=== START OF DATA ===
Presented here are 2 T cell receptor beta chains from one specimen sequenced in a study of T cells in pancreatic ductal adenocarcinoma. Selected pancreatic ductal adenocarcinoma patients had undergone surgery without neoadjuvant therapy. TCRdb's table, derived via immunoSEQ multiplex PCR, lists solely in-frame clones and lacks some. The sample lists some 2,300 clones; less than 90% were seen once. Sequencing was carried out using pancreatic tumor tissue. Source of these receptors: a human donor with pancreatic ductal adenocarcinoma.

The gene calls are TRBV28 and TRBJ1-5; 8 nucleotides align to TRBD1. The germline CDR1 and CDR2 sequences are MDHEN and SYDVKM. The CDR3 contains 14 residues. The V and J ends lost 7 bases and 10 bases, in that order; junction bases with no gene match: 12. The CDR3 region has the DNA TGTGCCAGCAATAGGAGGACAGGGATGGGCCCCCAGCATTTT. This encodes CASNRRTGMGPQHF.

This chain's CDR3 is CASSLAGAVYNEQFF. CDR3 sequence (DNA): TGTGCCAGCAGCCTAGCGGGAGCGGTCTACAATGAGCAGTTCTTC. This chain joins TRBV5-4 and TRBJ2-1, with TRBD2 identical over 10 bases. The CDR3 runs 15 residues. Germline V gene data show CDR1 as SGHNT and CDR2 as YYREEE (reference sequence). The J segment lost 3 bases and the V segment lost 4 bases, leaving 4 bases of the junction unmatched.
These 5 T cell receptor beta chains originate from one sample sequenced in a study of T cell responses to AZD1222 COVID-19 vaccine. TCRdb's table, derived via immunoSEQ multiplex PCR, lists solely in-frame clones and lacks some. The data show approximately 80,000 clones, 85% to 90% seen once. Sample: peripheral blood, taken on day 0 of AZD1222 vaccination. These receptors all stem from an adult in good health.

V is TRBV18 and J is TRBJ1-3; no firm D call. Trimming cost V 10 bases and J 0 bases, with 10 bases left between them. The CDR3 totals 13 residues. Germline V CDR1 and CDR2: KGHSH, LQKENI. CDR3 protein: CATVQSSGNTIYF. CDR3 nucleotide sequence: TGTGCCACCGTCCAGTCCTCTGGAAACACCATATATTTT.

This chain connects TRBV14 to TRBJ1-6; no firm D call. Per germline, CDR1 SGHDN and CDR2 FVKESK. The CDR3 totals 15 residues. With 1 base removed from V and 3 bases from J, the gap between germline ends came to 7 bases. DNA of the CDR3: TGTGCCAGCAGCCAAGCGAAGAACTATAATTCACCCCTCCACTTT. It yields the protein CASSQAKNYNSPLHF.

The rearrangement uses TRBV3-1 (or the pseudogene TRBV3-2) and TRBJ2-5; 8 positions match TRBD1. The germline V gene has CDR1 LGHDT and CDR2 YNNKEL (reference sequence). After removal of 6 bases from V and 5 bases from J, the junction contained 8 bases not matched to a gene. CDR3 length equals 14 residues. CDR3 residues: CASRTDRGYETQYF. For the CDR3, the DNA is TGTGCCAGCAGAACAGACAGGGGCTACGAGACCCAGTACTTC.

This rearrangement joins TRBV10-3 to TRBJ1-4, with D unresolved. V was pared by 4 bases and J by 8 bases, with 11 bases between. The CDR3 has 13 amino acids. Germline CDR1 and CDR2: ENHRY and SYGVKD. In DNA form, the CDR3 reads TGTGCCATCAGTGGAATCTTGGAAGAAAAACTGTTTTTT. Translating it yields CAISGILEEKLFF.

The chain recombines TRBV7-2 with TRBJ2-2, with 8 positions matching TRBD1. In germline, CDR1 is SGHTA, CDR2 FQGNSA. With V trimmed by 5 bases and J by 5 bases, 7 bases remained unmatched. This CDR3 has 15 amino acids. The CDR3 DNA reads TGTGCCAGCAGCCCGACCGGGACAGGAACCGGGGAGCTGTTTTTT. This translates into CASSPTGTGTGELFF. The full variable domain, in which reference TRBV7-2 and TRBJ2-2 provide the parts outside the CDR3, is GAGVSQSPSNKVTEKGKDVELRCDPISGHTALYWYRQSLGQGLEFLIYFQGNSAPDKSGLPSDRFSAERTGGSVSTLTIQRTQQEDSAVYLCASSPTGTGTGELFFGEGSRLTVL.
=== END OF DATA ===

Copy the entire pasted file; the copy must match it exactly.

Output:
Presented here are 2 T cell receptor beta chains from one specimen sequenced in a study of T cells in pancreatic ductal adenocarcinoma. Selected pancreatic ductal adenocarcinoma patients had undergone surgery without neoadjuvant therapy. TCRdb's table, derived via immunoSEQ multiplex PCR, lists solely in-frame clones and lacks some. The sample lists some 2,300 clones; less than 90% were seen once. Sequencing was carried out using pancreatic tumor tissue. Source of these receptors: a human donor with pancreatic ductal adenocarcinoma.

The gene calls are TRBV28 and TRBJ1-5; 8 nucleotides align to TRBD1. The germline CDR1 and CDR2 sequences are MDHEN and SYDVKM. The CDR3 contains 14 residues. The V and J ends lost 7 bases and 10 bases, in that order; junction bases with no gene match: 12. The CDR3 region has the DNA TGTGCCAGCAATAGGAGGACAGGGATGGGCCCCCAGCATTTT. This encodes CASNRRTGMGPQHF.

This chain's CDR3 is CASSLAGAVYNEQFF. CDR3 sequence (DNA): TGTGCCAGCAGCCTAGCGGGAGCGGTCTACAATGAGCAGTTCTTC. This chain joins TRBV5-4 and TRBJ2-1, with TRBD2 identical over 10 bases. The CDR3 runs 15 residues. Germline V gene data show CDR1 as SGHNT and CDR2 as YYREEE (reference sequence). The J segment lost 3 bases and the V segment lost 4 bases, leaving 4 bases of the junction unmatched.
These 5 T cell receptor beta chains originate from one sample sequenced in a study of T cell responses to AZD1222 COVID-19 vaccine. TCRdb's table, derived via immunoSEQ multiplex PCR, lists solely in-frame clones and lacks some. The data show approximately 80,000 clones, 85% to 90% seen once. Sample: peripheral blood, taken on day 0 of AZD1222 vaccination. These receptors all stem from an adult in good health.

V is TRBV18 and J is TRBJ1-3; no firm D call. Trimming cost V 10 bases and J 0 bases, with 10 bases left between them. The CDR3 totals 13 residues. Germline V CDR1 and CDR2: KGHSH, LQKENI. CDR3 protein: CATVQSSGNTIYF. CDR3 nucleotide sequence: TGTGCCACCGTCCAGTCCTCTGGAAACACCATATATTTT.

This chain connects TRBV14 to TRBJ1-6; no firm D call. Per germline, CDR1 SGHDN and CDR2 FVKESK. The CDR3 totals 15 residues. With 1 base removed from V and 3 bases from J, the gap between germline ends came to 7 bases. DNA of the CDR3: TGTGCCAGCAGCCAAGCGAAGAACTATAATTCACCCCTCCACTTT. It yields the protein CASSQAKNYNSPLHF.

The rearrangement uses TRBV3-1 (or the pseudogene TRBV3-2) and TRBJ2-5; 8 positions match TRBD1. The germline V gene has CDR1 LGHDT and CDR2 YNNKEL (reference sequence). After removal of 6 bases from V and 5 bases from J, the junction contained 8 bases not matched to a gene. CDR3 length equals 14 residues. CDR3 residues: CASRTDRGYETQYF. For the CDR3, the DNA is TGTGCCAGCAGAACAGACAGGGGCTACGAGACCCAGTACTTC.

This rearrangement joins TRBV10-3 to TRBJ1-4, with D unresolved. V was pared by 4 bases and J by 8 bases, with 11 bases between. The CDR3 has 13 amino acids. Germline CDR1 and CDR2: ENHRY and SYGVKD. In DNA form, the CDR3 reads TGTGCCATCAGTGGAATCTTGGAAGAAAAACTGTTTTTT. Translating it yields CAISGILEEKLFF.

The chain recombines TRBV7-2 with TRBJ2-2, with 8 positions matching TRBD1. In germline, CDR1 is SGHTA, CDR2 FQGNSA. With V trimmed by 5 bases and J by 5 bases, 7 bases remained unmatched. This CDR3 has 15 amino acids. The CDR3 DNA reads TGTGCCAGCAGCCCGACCGGGACAGGAACCGGGGAGCTGTTTTTT. This translates into CASSPTGTGTGELFF. The full variable domain, in which reference TRBV7-2 and TRBJ2-2 provide the parts outside the CDR3, is GAGVSQSPSNKVTEKGKDVELRCDPISGHTALYWYRQSLGQGLEFLIYFQGNSAPDKSGLPSDRFSAERTGGSVSTLTIQRTQQEDSAVYLCASSPTGTGTGELFFGEGSRLTVL.